A billboard campaign claiming breast cancer is "not a big deal" is dismissive, offensive and belittling, say support groups and a survivor of the disease.

The Breast Cancer Research Trust ads have gone up on about 50 billboards in Auckland, Wellington and Christchurch this week.

Breast Cancer Foundation spokeswoman Suzanne McNicol said they belittled sufferers and survivors.

"We were contacted by the Breast Cancer Research Trust an hour before the billboards went up on Monday. We voiced our concerns about them... we do not endorse them at all," she said. "Our position is that breast cancer is a huge deal - certainly for the 2400 women diagnosed every year in New Zealand. Breast cancer is life and death for woman who have the disease and survivors, I am sure, do not want to have their experience belittled."

Breast Cancer Research Trustee and surgeon John Harman said the ads were the first of a three-part campaign and the true message would be revealed next month.

"It's not quite what it seems. We don't want people to be offended by it, but we do want people to be concerned."

People who called the trust's 0800 number were being asked to be patient as the campaign unfolded, said Harman. "We have a pretty high incidence of breast cancer - the third highest in the world - and a high death rate, higher than Australia. What we are trying to do is raise awareness about these issues, and get fund-raising for three major research projects."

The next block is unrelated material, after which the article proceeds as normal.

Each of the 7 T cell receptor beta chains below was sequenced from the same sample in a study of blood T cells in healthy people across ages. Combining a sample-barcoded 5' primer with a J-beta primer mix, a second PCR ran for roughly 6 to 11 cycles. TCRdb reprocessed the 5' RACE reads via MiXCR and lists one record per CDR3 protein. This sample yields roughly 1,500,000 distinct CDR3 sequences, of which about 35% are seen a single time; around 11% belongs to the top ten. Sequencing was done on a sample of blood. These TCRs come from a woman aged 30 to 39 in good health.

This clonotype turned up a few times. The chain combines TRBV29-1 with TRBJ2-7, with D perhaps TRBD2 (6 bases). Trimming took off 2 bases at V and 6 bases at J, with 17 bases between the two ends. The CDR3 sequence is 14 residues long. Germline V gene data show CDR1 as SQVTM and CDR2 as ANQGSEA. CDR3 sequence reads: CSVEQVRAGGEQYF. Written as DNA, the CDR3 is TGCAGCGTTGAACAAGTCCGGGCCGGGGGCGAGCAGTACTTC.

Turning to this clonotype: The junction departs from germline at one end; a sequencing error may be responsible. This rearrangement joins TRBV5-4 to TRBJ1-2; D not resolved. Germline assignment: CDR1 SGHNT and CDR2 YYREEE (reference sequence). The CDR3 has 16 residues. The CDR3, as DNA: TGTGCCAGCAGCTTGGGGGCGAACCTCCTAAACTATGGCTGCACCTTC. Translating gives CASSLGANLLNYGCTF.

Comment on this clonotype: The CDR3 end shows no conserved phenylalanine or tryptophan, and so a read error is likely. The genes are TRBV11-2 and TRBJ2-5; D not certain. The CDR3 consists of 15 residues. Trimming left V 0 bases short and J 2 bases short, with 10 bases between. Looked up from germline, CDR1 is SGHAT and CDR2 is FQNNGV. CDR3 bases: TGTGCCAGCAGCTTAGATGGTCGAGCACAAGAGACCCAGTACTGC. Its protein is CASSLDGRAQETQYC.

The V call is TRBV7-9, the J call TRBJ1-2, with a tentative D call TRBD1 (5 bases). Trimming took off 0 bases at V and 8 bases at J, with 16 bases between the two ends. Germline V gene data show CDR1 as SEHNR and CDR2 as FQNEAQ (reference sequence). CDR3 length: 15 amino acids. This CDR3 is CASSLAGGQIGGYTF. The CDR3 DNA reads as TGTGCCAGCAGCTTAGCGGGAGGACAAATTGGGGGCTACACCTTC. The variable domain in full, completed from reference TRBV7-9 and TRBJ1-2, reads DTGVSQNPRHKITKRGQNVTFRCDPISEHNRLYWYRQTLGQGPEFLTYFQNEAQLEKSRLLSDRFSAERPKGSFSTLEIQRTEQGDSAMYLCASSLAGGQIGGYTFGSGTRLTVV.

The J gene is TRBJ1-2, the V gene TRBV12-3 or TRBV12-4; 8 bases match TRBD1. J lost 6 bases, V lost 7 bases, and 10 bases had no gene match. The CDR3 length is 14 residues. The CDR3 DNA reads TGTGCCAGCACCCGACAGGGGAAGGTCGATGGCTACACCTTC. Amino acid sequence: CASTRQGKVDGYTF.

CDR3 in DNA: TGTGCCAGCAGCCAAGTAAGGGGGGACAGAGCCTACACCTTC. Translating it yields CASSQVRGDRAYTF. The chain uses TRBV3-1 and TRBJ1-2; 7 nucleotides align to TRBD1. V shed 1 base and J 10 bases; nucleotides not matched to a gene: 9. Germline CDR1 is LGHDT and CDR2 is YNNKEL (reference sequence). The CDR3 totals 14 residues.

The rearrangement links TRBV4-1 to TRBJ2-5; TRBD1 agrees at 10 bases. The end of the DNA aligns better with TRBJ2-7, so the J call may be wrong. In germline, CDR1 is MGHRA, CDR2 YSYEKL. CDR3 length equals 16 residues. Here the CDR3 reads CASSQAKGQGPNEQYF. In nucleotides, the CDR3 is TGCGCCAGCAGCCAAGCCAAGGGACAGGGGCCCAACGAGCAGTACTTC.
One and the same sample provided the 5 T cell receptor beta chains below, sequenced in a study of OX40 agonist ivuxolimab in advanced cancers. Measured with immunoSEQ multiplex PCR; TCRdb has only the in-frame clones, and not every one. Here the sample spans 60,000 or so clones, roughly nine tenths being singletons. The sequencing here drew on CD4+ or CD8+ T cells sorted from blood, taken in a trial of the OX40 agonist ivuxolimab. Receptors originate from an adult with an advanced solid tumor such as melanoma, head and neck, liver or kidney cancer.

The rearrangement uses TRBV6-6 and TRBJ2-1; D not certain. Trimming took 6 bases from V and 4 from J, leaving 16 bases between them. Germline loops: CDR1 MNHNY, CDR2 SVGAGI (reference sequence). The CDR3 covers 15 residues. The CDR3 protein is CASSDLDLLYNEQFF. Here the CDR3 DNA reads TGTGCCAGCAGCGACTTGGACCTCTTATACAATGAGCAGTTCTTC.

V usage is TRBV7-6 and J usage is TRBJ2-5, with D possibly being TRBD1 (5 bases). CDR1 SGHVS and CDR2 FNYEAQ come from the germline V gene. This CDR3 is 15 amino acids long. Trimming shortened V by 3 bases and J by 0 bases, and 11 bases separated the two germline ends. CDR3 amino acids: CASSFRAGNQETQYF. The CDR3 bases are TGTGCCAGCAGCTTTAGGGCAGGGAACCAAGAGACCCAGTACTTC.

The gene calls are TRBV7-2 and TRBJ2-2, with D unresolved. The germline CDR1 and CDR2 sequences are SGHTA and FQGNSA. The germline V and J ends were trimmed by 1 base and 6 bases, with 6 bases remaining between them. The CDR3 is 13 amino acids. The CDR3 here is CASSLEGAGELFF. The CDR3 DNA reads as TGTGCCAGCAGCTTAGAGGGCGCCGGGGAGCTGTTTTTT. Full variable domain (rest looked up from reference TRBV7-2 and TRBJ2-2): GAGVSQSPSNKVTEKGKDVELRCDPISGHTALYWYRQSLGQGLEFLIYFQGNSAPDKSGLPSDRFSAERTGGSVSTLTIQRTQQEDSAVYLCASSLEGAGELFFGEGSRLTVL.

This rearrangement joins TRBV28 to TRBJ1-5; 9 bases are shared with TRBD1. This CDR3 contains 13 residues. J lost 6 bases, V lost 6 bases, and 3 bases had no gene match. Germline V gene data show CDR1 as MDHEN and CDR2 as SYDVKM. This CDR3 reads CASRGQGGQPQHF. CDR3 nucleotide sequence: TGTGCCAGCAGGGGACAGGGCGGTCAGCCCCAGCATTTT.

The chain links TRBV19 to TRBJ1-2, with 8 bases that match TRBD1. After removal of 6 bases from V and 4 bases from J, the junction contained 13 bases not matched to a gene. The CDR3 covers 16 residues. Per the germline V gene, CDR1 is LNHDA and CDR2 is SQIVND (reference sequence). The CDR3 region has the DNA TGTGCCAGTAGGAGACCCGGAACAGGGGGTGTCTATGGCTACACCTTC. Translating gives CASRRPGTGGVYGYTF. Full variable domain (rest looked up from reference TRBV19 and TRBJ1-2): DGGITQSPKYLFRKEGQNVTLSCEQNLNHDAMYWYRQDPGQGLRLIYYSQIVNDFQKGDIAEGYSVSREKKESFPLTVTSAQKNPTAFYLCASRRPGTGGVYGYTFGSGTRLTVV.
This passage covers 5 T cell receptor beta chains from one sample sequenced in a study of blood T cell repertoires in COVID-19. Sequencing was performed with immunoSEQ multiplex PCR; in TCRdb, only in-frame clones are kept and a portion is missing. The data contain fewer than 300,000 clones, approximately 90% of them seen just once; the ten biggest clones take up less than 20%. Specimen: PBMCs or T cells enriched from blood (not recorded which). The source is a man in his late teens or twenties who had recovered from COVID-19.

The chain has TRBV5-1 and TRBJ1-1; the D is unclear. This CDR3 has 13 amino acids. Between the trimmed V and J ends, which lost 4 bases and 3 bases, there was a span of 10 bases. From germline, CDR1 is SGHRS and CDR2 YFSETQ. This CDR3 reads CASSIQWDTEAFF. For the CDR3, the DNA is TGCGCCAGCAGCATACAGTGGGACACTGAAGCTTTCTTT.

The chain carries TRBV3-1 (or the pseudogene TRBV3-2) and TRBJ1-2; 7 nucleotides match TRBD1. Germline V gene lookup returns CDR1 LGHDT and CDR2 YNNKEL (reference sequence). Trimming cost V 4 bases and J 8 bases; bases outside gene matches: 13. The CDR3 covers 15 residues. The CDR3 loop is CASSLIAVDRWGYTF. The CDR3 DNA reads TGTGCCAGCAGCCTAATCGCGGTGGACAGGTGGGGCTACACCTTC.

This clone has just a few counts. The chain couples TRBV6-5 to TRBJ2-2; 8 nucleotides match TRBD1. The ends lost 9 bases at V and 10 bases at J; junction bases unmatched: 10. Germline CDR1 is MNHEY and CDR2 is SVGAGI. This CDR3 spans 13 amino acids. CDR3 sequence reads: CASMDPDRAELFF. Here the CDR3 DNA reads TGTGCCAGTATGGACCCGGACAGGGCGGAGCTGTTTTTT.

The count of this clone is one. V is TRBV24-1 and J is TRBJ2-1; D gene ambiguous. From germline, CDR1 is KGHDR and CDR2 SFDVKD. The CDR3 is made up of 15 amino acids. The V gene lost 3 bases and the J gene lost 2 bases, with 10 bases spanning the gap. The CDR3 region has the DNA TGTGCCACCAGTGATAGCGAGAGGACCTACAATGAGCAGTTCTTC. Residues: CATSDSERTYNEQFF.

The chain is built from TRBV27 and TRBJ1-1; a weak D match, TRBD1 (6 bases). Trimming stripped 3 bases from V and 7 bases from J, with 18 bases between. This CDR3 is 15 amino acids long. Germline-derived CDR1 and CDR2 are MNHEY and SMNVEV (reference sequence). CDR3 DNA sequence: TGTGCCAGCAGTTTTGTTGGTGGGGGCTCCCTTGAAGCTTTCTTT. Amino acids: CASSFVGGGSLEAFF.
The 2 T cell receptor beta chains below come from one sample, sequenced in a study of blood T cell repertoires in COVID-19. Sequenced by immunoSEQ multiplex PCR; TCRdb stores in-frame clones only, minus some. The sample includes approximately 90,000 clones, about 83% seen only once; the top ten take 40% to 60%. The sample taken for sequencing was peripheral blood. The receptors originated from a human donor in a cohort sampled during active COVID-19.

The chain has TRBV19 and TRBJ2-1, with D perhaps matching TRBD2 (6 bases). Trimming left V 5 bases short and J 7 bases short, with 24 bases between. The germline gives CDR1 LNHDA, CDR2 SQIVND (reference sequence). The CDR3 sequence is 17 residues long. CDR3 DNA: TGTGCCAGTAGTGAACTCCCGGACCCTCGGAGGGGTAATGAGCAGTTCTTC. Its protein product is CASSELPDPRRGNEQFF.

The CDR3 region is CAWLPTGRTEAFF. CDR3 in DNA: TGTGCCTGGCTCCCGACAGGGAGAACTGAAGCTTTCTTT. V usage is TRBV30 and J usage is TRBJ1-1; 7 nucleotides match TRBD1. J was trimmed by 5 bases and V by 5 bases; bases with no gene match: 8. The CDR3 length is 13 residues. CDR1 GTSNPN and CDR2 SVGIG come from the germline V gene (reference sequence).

Saatchi & Saatchi created the campaign and the billboard owners donated the space.

The Advertising Standards Authority has received several complaints and breast cancer survivor Brenna Nation, 26, said the ads could offend sufferers. Nation, who had a double mastectomy and breast reconstruction after surgery and chemotherapy thought the ads dismissed the disease she fought hard to beat.

"Because I did survive it wasn't a big deal for me, I guess, but what about those people who aren't surviving?" she said. "They will probably find it really offensive."

But the mother-of-two could see a positive side to the billboards.

"I guess in a way it's saying it's easy to do something about it, it's not embarrassing.

"It depends on how you interpret it."